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CMAJ. 2012 Apr 17;184(7):755-62. doi: 10.1503/cmaj.111619. Epub 2012 Mar 5.

Influence of relative age on diagnosis and treatment of attention-deficit/hyperactivity disorder in children.

Author information

  • 1Department of Anesthesiology, Pharmacology and Therapeutics, University of British Columbia, Victoria, BC. richard.morrow@ti.ubc.ca

Abstract

BACKGROUND:

The annual cut-off date of birth for entry to school in British Columbia, Canada, is Dec. 31. Thus, children born in December are typically the youngest in their grade. We sought to determine the influence of relative age within a grade on the diagnosis and pharmacologic treatment of attention-deficit/hyperactivity disorder (ADHD) in children.

METHODS:

We conducted a cohort study involving 937 943 children in British Columbia who were 6-12 years of age at any time between Dec. 1, 1997, and Nov. 30, 2008. We calculated the absolute and relative risk of receiving a diagnosis of ADHD and of receiving a prescription for a medication used to treat ADHD (i.e., methylphenidate, dextroamphetamine, mixed amphetamine salts or atomoxetine) for children born in December compared with children born in January.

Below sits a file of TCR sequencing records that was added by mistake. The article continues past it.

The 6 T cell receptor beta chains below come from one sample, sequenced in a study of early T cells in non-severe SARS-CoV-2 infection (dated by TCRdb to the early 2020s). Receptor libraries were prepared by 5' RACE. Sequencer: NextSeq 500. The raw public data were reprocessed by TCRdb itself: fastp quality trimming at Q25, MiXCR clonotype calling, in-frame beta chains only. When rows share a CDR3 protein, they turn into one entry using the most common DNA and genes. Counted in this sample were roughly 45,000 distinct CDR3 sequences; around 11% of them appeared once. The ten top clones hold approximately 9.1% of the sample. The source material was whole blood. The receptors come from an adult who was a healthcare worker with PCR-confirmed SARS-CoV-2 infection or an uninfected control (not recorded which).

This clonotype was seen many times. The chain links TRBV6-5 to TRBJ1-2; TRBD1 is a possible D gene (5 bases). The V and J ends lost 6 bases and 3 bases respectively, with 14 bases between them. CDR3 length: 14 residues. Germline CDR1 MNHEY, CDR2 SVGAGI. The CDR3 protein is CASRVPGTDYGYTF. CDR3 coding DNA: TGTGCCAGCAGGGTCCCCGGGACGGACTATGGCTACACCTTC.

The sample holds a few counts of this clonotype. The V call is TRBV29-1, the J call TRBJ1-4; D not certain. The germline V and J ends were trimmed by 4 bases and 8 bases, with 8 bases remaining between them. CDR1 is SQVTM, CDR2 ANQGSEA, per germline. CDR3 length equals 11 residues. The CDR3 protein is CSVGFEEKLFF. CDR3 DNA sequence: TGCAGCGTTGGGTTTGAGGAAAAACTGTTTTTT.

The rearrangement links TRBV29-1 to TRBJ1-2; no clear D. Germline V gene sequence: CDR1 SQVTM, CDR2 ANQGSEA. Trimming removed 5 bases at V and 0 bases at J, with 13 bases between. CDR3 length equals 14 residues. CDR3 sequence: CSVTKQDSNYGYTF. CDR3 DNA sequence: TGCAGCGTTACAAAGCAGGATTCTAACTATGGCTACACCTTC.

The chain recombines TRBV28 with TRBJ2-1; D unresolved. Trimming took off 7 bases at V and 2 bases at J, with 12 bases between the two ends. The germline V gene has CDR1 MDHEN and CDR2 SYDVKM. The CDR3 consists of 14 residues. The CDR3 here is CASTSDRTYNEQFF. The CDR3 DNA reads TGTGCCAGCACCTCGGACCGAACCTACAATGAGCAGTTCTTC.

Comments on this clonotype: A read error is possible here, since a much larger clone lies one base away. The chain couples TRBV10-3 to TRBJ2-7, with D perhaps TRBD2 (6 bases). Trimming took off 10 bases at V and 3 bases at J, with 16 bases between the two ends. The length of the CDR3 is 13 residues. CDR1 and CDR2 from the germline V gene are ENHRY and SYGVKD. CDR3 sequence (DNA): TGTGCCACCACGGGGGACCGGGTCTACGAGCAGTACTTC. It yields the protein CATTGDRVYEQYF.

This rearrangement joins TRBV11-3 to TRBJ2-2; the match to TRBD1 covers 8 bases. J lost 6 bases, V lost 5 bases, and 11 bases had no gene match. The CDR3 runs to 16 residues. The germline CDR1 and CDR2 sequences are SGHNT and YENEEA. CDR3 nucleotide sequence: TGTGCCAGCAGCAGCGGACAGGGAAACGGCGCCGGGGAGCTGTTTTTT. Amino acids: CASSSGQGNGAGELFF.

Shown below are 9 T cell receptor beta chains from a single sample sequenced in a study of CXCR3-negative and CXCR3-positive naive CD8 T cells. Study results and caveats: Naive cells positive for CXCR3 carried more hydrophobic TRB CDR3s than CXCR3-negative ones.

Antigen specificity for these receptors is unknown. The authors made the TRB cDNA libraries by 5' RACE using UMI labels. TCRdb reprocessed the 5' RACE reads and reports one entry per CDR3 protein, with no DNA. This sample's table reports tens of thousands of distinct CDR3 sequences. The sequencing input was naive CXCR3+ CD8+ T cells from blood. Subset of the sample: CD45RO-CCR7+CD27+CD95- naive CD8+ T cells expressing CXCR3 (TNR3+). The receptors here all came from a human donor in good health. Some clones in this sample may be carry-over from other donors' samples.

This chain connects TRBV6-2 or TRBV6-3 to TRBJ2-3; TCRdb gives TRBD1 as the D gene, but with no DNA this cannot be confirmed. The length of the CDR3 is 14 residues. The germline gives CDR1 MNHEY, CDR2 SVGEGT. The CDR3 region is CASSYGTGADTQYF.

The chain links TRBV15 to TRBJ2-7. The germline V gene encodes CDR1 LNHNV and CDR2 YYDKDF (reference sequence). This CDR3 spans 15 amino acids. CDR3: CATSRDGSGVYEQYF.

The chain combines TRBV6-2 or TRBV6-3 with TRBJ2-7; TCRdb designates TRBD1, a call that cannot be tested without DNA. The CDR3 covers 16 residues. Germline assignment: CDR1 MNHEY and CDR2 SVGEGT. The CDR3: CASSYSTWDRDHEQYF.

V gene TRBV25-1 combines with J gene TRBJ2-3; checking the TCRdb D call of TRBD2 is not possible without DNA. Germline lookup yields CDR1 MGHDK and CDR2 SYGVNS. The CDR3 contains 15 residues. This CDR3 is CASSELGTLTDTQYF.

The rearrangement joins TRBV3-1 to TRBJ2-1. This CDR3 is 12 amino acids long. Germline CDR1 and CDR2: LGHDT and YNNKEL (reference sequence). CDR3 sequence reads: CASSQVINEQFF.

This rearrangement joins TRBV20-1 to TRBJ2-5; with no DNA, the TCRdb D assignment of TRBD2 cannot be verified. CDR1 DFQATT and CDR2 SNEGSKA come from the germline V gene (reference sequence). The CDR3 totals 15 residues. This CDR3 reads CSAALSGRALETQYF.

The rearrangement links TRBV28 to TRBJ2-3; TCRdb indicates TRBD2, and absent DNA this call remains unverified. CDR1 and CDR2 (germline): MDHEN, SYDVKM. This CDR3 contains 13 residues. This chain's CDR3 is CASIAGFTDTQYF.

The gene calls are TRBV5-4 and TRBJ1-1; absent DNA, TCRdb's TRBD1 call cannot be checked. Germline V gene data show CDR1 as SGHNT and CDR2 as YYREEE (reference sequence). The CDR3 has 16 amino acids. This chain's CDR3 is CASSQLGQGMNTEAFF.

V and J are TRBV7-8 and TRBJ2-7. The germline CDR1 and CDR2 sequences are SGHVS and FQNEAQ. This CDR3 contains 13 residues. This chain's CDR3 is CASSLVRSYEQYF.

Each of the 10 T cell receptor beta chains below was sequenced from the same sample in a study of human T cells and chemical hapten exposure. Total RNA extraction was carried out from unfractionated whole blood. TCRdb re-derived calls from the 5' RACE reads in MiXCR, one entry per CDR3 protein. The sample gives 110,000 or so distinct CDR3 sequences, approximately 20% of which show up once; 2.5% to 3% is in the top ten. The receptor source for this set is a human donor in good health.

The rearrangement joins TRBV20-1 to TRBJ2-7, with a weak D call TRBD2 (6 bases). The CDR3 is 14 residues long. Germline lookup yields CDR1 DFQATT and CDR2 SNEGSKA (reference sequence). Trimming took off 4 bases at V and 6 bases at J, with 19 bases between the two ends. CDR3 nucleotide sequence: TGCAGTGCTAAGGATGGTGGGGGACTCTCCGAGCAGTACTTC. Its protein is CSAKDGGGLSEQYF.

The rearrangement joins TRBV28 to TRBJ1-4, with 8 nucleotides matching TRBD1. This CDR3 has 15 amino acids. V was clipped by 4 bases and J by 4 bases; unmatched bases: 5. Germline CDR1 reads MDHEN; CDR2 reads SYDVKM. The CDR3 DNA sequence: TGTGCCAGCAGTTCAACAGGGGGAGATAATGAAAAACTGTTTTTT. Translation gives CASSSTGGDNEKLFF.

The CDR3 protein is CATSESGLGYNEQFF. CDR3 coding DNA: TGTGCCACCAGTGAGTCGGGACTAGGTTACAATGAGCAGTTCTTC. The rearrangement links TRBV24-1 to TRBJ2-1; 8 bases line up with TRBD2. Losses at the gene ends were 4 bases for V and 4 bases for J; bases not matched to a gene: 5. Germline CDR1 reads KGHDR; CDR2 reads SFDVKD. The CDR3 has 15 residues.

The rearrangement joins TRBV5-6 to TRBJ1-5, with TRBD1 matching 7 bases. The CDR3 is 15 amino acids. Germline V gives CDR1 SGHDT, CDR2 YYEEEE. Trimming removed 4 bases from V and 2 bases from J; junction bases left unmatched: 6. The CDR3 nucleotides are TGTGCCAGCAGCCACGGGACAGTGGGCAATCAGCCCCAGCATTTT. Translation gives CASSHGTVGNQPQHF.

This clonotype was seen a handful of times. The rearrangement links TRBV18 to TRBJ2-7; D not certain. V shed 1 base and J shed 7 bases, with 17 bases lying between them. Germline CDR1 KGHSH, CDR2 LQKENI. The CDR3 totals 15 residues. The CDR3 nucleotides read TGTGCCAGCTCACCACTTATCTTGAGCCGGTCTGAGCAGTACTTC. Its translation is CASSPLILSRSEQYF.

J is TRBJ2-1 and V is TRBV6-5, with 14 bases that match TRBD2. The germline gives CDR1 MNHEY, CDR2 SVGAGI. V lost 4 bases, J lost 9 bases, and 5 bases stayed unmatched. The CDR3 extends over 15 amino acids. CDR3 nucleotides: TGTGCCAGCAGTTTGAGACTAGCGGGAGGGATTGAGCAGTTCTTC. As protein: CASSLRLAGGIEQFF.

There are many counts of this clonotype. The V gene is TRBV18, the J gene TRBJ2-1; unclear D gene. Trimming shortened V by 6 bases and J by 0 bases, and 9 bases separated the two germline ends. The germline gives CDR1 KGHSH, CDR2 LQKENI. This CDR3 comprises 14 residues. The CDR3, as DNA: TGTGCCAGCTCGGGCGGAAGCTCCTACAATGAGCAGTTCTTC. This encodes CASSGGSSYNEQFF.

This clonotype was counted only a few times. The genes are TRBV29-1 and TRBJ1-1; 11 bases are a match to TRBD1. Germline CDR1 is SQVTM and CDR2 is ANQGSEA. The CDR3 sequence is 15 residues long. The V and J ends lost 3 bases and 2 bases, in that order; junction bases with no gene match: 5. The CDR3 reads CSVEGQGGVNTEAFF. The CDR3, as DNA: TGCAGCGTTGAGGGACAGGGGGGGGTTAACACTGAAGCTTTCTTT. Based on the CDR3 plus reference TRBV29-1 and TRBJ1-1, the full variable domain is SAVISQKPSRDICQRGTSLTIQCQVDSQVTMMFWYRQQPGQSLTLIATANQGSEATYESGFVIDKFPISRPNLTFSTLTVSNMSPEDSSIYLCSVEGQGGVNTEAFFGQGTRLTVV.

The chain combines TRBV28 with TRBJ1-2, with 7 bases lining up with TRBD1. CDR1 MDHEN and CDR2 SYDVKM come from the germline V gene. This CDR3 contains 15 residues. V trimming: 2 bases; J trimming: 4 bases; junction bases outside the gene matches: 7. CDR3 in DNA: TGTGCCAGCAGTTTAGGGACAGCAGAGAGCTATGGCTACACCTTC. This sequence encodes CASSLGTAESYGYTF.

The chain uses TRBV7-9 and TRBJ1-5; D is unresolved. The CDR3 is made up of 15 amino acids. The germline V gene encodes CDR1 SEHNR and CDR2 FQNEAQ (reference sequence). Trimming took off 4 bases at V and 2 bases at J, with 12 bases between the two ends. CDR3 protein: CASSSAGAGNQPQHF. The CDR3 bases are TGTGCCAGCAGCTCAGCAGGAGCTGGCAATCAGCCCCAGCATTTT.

RESULTS:

Boys who were born in December were 30% more likely (relative risk [RR] 1.30, 95% confidence interval [CI] 1.23-1.37) to receive a diagnosis of ADHD than boys born in January. Girls born in December were 70% more likely (RR 1.70, 95% CI 1.53-1.88) to receive a diagnosis of ADHD than girls born in January. Similarly, boys were 41% more likely (RR 1.41, 95% CI 1.33-1.50) and girls 77% more likely (RR 1.77, 95% CI 1.57-2.00) to be given a prescription for a medication to treat ADHD if they were born in December than if they were born in January.

INTERPRETATION:

The results of our analyses show a relative-age effect in the diagnosis and treatment of ADHD in children aged 6-12 years in British Columbia. These findings raise concerns about the potential harms of overdiagnosis and overprescribing. These harms include adverse effects on sleep, appetite and growth, in addition to increased risk of cardiovascular events.

PMID:
22392937
[PubMed - indexed for MEDLINE]
PMCID:
PMC3328520
Free PMC Article

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